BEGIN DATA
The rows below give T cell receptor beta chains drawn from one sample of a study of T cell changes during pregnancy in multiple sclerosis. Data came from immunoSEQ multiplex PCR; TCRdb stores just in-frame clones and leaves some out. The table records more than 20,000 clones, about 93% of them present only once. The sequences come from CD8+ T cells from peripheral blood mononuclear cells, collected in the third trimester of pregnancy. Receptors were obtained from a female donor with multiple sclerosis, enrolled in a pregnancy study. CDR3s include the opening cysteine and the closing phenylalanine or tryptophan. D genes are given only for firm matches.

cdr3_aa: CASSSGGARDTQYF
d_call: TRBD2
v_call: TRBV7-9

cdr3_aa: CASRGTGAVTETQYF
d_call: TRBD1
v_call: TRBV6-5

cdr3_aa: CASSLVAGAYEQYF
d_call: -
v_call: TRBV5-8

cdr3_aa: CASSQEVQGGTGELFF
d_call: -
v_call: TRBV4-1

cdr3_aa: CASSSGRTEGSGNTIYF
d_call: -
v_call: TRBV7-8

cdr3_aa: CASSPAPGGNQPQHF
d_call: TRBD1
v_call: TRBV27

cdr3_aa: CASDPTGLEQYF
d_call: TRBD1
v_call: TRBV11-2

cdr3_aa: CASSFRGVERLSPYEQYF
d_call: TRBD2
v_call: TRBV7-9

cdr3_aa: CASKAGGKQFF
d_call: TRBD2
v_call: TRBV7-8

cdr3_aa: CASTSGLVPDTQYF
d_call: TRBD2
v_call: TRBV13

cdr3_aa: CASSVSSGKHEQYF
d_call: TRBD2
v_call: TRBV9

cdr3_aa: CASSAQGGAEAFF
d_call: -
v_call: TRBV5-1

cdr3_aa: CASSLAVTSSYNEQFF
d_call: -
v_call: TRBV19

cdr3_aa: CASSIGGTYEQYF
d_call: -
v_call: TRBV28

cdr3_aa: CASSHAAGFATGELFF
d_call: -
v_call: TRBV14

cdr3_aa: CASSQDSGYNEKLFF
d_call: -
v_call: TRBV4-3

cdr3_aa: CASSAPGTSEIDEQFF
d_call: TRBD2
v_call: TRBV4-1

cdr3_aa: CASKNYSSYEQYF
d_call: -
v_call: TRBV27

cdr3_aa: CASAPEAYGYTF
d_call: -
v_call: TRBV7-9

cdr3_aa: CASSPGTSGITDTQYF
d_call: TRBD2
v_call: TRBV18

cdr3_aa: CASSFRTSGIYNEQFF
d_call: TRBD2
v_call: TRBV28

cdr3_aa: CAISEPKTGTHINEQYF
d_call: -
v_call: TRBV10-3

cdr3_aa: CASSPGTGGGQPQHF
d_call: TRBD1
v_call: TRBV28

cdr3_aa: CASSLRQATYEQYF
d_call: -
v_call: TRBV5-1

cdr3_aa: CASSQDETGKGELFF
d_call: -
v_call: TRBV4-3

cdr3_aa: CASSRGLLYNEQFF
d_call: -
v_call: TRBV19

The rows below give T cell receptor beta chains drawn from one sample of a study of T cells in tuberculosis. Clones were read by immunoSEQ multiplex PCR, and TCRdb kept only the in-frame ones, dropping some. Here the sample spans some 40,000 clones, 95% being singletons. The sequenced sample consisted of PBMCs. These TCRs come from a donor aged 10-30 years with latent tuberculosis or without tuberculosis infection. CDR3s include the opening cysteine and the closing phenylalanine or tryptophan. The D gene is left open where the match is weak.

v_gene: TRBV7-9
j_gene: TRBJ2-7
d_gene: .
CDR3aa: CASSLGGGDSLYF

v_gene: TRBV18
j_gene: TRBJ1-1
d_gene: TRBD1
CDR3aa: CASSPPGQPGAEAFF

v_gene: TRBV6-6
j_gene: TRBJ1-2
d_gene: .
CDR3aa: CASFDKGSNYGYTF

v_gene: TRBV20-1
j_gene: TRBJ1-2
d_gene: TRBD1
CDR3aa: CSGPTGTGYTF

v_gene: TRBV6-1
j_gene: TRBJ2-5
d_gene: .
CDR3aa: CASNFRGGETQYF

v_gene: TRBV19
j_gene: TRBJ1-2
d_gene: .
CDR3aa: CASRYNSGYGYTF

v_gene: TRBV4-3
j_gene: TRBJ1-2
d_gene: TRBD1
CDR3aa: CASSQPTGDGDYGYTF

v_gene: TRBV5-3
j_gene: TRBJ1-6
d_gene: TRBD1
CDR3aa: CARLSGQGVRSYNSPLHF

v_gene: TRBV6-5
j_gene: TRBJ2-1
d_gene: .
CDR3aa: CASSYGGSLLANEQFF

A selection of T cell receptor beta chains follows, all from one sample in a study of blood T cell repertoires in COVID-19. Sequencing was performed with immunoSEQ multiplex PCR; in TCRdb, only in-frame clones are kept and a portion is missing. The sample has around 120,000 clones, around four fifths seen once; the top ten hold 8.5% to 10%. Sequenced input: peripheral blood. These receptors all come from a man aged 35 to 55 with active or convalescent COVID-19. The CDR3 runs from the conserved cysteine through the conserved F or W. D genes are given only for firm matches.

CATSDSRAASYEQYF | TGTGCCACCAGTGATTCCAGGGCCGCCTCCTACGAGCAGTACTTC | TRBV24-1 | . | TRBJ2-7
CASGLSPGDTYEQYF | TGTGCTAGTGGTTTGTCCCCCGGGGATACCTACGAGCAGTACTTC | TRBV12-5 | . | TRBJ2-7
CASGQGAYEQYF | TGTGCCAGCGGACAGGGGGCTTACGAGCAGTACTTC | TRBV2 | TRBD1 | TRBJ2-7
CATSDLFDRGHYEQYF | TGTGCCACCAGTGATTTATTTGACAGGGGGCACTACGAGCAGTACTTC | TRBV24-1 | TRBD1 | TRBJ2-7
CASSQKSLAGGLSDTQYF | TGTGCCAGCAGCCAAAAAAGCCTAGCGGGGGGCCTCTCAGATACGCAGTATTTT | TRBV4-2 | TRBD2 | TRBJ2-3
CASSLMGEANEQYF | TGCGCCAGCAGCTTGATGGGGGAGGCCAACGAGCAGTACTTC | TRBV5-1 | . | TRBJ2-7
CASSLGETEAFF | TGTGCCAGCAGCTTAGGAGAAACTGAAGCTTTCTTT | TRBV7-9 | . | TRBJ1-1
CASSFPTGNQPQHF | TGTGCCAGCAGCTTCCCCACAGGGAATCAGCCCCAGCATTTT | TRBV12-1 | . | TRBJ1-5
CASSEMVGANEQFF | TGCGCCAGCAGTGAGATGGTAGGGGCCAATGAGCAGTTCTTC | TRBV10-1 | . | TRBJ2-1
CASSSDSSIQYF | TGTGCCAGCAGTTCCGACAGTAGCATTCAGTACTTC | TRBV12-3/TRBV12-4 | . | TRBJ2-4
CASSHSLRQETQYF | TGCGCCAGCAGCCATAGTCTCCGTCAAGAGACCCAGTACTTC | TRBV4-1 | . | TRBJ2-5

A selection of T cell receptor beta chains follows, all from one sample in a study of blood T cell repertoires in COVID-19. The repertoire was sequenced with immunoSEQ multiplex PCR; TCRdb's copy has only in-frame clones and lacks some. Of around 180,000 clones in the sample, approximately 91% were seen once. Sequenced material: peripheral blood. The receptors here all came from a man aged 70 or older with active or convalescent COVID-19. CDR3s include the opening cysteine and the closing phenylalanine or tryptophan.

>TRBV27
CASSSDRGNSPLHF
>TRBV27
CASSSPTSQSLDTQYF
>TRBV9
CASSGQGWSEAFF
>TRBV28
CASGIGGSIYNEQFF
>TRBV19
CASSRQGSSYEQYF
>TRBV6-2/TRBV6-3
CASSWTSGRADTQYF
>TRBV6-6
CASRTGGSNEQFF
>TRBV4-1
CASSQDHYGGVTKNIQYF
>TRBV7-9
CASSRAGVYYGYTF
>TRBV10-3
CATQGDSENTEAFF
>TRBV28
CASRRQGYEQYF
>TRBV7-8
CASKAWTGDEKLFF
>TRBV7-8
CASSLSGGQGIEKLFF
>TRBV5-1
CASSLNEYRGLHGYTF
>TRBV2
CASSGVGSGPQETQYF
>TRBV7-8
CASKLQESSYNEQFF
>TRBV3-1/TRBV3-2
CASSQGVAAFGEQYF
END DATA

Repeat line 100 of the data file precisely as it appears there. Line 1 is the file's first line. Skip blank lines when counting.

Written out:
CDR3aa: CASNFRGGETQYF